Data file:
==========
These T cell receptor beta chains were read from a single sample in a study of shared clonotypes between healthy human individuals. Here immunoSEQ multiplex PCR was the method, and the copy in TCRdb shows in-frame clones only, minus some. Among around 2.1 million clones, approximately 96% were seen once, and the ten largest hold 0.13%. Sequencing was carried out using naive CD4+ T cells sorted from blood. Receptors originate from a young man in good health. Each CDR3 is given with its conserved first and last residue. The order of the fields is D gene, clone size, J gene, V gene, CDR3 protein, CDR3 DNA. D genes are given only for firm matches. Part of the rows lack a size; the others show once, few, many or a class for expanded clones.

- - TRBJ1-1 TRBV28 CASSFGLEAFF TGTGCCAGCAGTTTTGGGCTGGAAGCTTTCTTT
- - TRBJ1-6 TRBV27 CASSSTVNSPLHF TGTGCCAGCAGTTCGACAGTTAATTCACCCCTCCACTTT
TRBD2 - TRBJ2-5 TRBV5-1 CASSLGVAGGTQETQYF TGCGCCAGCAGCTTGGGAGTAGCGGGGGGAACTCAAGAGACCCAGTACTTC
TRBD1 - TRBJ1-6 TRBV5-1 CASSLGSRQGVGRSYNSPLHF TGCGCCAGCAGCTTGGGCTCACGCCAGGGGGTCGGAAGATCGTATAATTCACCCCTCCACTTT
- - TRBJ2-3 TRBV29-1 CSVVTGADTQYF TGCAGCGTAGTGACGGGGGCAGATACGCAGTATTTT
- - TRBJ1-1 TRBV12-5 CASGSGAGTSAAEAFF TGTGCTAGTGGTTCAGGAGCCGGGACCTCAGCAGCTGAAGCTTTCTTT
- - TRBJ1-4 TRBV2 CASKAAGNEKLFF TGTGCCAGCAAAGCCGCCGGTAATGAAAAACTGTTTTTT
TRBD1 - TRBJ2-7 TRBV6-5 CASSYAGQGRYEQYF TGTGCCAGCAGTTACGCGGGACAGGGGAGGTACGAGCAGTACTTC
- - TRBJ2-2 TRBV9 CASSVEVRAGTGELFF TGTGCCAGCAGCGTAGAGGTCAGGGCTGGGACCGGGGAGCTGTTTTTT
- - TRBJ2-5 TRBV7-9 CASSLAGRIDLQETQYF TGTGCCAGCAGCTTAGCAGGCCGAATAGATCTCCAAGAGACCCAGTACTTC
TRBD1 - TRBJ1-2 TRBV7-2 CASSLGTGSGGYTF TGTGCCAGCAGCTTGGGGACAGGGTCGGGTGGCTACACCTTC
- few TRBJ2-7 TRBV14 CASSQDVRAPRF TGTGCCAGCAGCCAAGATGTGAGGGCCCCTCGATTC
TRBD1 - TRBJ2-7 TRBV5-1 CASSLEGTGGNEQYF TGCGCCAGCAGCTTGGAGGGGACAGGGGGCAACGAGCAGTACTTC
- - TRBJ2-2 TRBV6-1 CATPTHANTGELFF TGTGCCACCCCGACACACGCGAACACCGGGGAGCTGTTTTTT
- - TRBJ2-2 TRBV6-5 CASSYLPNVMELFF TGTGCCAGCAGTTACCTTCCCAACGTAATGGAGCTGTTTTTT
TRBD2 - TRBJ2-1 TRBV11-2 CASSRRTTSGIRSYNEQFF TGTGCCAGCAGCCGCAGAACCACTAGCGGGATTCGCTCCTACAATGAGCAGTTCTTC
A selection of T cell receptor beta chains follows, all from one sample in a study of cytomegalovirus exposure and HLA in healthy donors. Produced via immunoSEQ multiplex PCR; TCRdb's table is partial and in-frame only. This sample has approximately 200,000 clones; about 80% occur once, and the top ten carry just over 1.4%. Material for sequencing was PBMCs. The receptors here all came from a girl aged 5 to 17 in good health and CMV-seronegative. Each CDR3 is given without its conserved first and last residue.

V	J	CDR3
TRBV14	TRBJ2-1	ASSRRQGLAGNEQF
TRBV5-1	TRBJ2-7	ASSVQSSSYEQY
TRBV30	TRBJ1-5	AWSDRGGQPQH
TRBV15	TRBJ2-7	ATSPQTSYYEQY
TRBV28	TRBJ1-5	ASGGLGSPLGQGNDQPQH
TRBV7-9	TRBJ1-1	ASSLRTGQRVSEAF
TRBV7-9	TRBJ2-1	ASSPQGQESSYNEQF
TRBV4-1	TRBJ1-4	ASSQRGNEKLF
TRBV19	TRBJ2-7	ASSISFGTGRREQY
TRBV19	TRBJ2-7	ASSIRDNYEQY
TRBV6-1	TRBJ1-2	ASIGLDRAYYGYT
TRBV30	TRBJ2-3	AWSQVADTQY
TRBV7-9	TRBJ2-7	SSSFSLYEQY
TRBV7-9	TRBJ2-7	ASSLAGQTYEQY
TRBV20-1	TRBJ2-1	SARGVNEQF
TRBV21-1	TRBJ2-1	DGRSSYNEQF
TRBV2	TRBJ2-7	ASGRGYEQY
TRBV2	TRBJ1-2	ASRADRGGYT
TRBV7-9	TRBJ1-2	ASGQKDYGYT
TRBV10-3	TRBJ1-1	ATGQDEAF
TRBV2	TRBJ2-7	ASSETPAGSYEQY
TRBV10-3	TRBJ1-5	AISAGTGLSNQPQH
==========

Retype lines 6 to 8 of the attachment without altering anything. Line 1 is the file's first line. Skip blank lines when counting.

- - TRBJ2-3 TRBV29-1 CSVVTGADTQYF TGCAGCGTAGTGACGGGGGCAGATACGCAGTATTTT
- - TRBJ1-1 TRBV12-5 CASGSGAGTSAAEAFF TGTGCTAGTGGTTCAGGAGCCGGGACCTCAGCAGCTGAAGCTTTCTTT
- - TRBJ1-4 TRBV2 CASKAAGNEKLFF TGTGCCAGCAAAGCCGCCGGTAATGAAAAACTGTTTTTT